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Stoudemire stating his case

By Gary Washburn
Globe Staff / November 7, 2009

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Still a pup in the game of life at age 26, Amar’e Stoudemire wears his NBA experience on his face. A bushy beard. A reflective tone. An understanding that these may be his final days in Phoenix.

The Suns have tried to trade him in the past. He is toying with the idea of opting out of the final year of his contract (worth more than $17 million) and becoming an unrestricted free agent, joining what is turning into the legendary class of 2010.

Many players his age would be thrilled about the possibility of free agency. Stoudemire is cautious. He is in his eighth year, has undergone career-altering microfracture surgery, another major operation to repair a detached retina, and experienced a myriad of personal growth.

On the right side of his neck is a tattoo that says “Black Jesus.’’ Like Stoudemire, the marking is deceiving. He said he has not anointed himself the Second Coming, or Earl Monroe. He is making a statement.

“That is just kind of reflecting on His skin color,’’ said Stoudemire before the Suns’ 110-103 upset of the Celtics at TD Garden last night. “A lot of folks may not want to believe that but it’s true, so I just kind of got it tattooed on my neck. A lot of folks probably won’t say too much about it. They might look at it and have their own thoughts inside but they won’t speak on it.’’

Although Steve Nash is synonymous with Phoenix basketball, it’s Stoudemire who is the longest-tenured Sun.

The steal of the 2002 draft, taken after washouts such as Jay Williams, Dajuan Wagner, and Nikoloz Tskitishvili, Stoudemire is a force in the paint despite being about 6 feet 7 inches (he’s generously listed at 6-10). He is a career 75 percent free throw shooter, averaging nearly nine rebounds and 21 points per game.

Stoudemire blended in perfectly last night. He scored 22 points with seven rebounds and had a key block of a Rajon Rondo layup in the fourth quarter.

His biggest criticism has been a lack of interest in defense, which could be the case for all the Suns over the years. Under former coach Mike D’Antoni, the Suns were more content to allow opponents to score so they could counter with a fast break.

Coach Alvin Gentry has attempted to emphasize defense while stressing a faster game with more athletic players to create matchup problems. Replacing mammoth Shaquille O’Neal at center is former Knick and Trail Blazer Channing Frye, a three-man in a 7-footer’s body. He can stretch the floor because of his perimeter shooting ability, which allows more room for Stoudemire to work.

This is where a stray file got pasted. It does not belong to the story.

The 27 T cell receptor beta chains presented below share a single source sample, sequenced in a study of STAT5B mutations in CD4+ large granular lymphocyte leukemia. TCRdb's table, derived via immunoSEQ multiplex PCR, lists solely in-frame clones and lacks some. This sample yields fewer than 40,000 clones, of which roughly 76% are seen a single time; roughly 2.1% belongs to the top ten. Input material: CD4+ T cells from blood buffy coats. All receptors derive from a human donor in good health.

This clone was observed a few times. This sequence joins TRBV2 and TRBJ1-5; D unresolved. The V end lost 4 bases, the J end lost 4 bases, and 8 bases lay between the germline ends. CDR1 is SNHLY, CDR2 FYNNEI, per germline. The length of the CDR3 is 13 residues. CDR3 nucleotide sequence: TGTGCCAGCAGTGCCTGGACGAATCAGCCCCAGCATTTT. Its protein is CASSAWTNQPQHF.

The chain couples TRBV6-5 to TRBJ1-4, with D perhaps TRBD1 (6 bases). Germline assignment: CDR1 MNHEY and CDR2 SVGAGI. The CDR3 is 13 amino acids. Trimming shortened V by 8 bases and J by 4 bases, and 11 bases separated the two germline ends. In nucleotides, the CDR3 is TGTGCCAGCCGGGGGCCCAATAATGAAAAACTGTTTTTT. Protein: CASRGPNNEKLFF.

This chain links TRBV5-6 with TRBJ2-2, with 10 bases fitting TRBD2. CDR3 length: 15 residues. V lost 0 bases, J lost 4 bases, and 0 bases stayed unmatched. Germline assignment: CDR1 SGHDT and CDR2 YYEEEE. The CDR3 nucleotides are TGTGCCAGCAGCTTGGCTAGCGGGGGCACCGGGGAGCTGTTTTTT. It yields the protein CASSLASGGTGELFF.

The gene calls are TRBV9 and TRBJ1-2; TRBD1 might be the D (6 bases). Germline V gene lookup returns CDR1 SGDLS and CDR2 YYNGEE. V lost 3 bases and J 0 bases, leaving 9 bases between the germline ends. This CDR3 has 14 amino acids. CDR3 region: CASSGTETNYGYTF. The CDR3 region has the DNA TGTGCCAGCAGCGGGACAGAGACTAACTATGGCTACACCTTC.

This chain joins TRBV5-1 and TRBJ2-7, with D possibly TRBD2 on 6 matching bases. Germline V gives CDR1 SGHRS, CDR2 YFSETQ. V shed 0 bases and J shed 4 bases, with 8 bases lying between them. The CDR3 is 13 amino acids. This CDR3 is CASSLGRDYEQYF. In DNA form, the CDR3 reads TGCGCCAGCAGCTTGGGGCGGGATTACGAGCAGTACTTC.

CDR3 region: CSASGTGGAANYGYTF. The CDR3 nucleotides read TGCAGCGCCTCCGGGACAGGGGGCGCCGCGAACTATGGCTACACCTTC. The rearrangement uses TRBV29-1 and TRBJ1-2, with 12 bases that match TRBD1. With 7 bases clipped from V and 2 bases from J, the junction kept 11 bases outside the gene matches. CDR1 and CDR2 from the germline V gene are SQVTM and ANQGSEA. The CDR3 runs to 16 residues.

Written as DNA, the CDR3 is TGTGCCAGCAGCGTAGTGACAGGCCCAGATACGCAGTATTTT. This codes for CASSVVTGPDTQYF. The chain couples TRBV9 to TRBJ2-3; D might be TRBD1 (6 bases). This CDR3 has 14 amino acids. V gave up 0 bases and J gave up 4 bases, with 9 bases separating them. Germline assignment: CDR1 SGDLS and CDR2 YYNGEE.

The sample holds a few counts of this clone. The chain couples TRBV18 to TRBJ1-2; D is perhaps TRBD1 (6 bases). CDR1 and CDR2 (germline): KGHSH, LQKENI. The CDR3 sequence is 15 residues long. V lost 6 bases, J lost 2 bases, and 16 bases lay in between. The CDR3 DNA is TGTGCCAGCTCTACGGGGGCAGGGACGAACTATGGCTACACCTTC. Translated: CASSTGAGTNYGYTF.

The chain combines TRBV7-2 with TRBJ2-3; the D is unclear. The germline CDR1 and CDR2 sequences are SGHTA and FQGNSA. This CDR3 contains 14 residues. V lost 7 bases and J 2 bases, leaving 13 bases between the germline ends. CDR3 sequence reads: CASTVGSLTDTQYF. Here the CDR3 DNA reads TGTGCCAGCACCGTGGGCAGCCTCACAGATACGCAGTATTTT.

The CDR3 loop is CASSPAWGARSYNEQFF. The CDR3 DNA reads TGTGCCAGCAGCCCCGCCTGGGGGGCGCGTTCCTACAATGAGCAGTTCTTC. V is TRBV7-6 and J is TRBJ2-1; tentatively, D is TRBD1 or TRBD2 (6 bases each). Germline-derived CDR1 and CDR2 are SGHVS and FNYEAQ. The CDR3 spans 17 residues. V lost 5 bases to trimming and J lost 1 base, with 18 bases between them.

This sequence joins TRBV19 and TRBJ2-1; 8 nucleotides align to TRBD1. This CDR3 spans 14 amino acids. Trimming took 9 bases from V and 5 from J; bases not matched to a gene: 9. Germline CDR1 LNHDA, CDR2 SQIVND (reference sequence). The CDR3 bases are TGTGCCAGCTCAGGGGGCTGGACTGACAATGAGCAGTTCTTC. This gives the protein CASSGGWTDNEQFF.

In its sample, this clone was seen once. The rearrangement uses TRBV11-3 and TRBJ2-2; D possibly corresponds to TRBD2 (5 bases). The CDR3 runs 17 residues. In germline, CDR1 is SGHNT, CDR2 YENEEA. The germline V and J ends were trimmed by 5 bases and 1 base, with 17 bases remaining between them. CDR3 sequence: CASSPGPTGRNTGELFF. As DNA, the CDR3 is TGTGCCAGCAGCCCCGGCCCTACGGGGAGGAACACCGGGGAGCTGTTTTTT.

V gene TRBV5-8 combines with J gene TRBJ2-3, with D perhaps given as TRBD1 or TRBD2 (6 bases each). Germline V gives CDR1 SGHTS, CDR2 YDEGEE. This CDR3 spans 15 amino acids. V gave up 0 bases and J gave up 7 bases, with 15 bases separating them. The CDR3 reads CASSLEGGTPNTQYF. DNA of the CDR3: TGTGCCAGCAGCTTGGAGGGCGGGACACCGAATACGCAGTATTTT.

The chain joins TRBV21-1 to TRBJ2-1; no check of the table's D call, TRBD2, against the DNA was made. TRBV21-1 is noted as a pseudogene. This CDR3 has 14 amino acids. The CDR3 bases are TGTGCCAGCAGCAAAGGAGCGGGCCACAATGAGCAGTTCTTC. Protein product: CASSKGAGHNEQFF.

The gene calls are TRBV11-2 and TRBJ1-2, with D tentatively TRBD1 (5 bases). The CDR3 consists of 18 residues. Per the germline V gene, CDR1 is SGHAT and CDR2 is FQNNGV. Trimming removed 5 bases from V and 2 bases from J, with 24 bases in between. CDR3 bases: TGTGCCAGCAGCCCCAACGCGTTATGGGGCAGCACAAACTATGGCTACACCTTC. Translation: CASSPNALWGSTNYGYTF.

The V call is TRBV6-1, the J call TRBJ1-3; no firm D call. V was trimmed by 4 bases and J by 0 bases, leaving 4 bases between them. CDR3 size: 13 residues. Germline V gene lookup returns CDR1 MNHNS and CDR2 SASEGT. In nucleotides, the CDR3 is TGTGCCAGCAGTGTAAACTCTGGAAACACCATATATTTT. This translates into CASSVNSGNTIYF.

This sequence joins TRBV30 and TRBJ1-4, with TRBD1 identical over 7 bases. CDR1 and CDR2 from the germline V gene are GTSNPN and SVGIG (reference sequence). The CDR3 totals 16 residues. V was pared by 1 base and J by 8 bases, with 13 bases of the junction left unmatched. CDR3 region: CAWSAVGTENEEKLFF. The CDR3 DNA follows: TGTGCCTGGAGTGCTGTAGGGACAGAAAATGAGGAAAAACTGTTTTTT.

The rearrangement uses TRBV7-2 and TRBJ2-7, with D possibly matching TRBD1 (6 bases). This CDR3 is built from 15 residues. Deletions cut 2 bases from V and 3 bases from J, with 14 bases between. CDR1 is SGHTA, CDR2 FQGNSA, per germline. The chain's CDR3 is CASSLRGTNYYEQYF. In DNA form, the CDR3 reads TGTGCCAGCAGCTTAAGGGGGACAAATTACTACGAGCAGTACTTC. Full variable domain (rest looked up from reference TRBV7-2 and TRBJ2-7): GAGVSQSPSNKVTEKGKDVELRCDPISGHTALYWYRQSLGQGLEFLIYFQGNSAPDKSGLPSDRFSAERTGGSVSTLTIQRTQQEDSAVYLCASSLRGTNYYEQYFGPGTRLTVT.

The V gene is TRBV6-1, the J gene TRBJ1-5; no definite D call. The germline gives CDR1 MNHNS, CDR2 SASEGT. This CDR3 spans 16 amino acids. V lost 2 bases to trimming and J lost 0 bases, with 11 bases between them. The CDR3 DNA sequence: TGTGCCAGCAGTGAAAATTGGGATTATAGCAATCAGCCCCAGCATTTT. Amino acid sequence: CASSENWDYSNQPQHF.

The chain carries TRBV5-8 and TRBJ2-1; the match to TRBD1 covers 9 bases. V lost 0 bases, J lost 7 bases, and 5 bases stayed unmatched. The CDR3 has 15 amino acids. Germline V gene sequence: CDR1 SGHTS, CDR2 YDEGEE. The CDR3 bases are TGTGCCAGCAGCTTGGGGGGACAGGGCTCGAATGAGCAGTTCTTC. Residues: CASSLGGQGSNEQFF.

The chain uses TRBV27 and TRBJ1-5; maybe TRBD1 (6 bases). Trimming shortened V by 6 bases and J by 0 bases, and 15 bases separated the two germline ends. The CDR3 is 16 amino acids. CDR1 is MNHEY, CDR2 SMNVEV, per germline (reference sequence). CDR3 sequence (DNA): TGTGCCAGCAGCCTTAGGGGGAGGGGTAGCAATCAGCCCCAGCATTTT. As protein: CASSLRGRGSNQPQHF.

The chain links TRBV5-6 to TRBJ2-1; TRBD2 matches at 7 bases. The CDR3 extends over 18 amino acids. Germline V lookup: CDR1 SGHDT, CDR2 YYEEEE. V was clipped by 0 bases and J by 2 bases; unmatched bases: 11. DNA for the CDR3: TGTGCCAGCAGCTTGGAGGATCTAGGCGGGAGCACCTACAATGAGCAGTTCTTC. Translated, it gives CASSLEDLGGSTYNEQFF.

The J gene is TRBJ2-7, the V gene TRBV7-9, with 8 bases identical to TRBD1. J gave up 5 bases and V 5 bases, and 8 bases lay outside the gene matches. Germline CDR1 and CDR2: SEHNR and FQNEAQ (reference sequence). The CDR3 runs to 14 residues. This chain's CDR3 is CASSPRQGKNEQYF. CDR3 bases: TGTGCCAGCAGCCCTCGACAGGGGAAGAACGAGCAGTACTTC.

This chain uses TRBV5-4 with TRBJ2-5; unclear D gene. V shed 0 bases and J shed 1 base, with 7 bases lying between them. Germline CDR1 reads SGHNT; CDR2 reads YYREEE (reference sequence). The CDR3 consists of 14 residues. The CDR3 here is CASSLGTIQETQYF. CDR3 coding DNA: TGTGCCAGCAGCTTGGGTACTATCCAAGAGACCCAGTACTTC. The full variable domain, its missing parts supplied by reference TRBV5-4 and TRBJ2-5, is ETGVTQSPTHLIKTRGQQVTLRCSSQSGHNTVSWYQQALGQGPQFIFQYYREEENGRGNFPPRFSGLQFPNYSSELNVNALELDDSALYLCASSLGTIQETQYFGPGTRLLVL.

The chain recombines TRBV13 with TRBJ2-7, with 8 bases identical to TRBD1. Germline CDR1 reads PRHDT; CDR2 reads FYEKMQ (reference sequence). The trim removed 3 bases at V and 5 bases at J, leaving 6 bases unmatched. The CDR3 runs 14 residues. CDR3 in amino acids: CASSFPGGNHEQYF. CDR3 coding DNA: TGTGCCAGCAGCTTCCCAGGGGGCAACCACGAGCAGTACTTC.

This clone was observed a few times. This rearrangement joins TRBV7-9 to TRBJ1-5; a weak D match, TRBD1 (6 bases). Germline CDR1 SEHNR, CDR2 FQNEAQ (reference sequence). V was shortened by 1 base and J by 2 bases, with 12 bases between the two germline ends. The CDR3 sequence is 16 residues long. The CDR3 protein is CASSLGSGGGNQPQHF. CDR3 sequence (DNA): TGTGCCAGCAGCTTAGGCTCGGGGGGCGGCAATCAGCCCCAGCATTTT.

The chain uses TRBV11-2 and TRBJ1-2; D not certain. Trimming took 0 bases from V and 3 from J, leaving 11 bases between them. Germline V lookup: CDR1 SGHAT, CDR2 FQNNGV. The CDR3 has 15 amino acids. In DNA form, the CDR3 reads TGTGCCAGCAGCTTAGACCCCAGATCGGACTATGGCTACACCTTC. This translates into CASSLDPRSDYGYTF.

“There’s a lot of times where we should be going to Amar’e more,’’ Gentry said following the game. “But we have somebody else going or somebody else is doing a good job, we don’t go to him as much as we used to in the past. But he’s all right with that. He’s still trying to work hard on his defense and get better at that. He knows somewhere along the line he will get the touches.’’

The Suns are 10th in the league in rebounding, meaning Gentry’s plan has worked so far. Ageless Grant Hill and Stoudemire are each averaging more than eight boards per game and with a rejuvenated Nash, Phoenix could make a run in a Pacific Division ruled by the Lakers.

“Any time you can get out there and play our style of play and really get the wins, winning cures everything,’’ Stoudemire said after the game. “Defensively, that won the game for us. Any time you can get a team like us to play defense, we are going to be in good shape. We’re playing well. We’re confident. We have to keep it going.’’

With Nash and Leandro Barbosa signed until 2012, and Jason Richardson and Hill on the books until 2011, the Suns have to decide whether to offer Stoudemire a cap-altering contract extension that could be his final major deal.

The question for general manager Steve Kerr is whether Stoudemire is worth a large contract comparable to stars such as Dwyane Wade, Chris Bosh, and LeBron James.

The desire to play in a market bigger than Phoenix, where his skills may be more appreciated, could encourage Stoudemire to opt out. While he spent this summer telling folks in Washington and New York that he would love to relocate to those cities, he adores Phoenix.

“I really have man,’’ he said, when asked if he’s enjoyed his time in Phoenix. “Ever since I have been a rookie, I have been blessed with great teammates. The city as well has embraced me. I enjoy the city of Phoenix but you never know what the future holds.’’

Nash signed his extension so he wouldn’t have to subject himself to free agency in 2010. He and Stoudemire have made each other better players and Nash would love for his teammate to return to capitalize on the Suns’ shrinking window.

“I just want him to enjoy the year,’’ Nash said. “Get his full health and confidence back and have a great season. If he does that and he’s enjoying his game and we have a productive year, we can worry about that stuff after that. But if we worry about that now and don’t have a great year, we have our priorities mixed up.’’

Until it’s over, whenever that is, Stoudemire will relish his days in Phoenix. Kerr shipped O’Neal to Cleveland to clear more cap space to perhaps retain Stoudemire and attract another quality free agent. If Stoudemire decides to stay, the future could be fruitful, but that won’t be decided until the broiling Phoenix summer.

“It’s a matter of staying professional and focusing on who we have here at hand,’’ Stoudemire said. “That keeps me focused on basketball. My teammates have been great, phenomenal. I love playing with these guys. So I try to enjoy my time again with them and play every game as hard as I can and try to win and see how it works.’’

Gary Washburn can be reached at gwashburn@globe.com.

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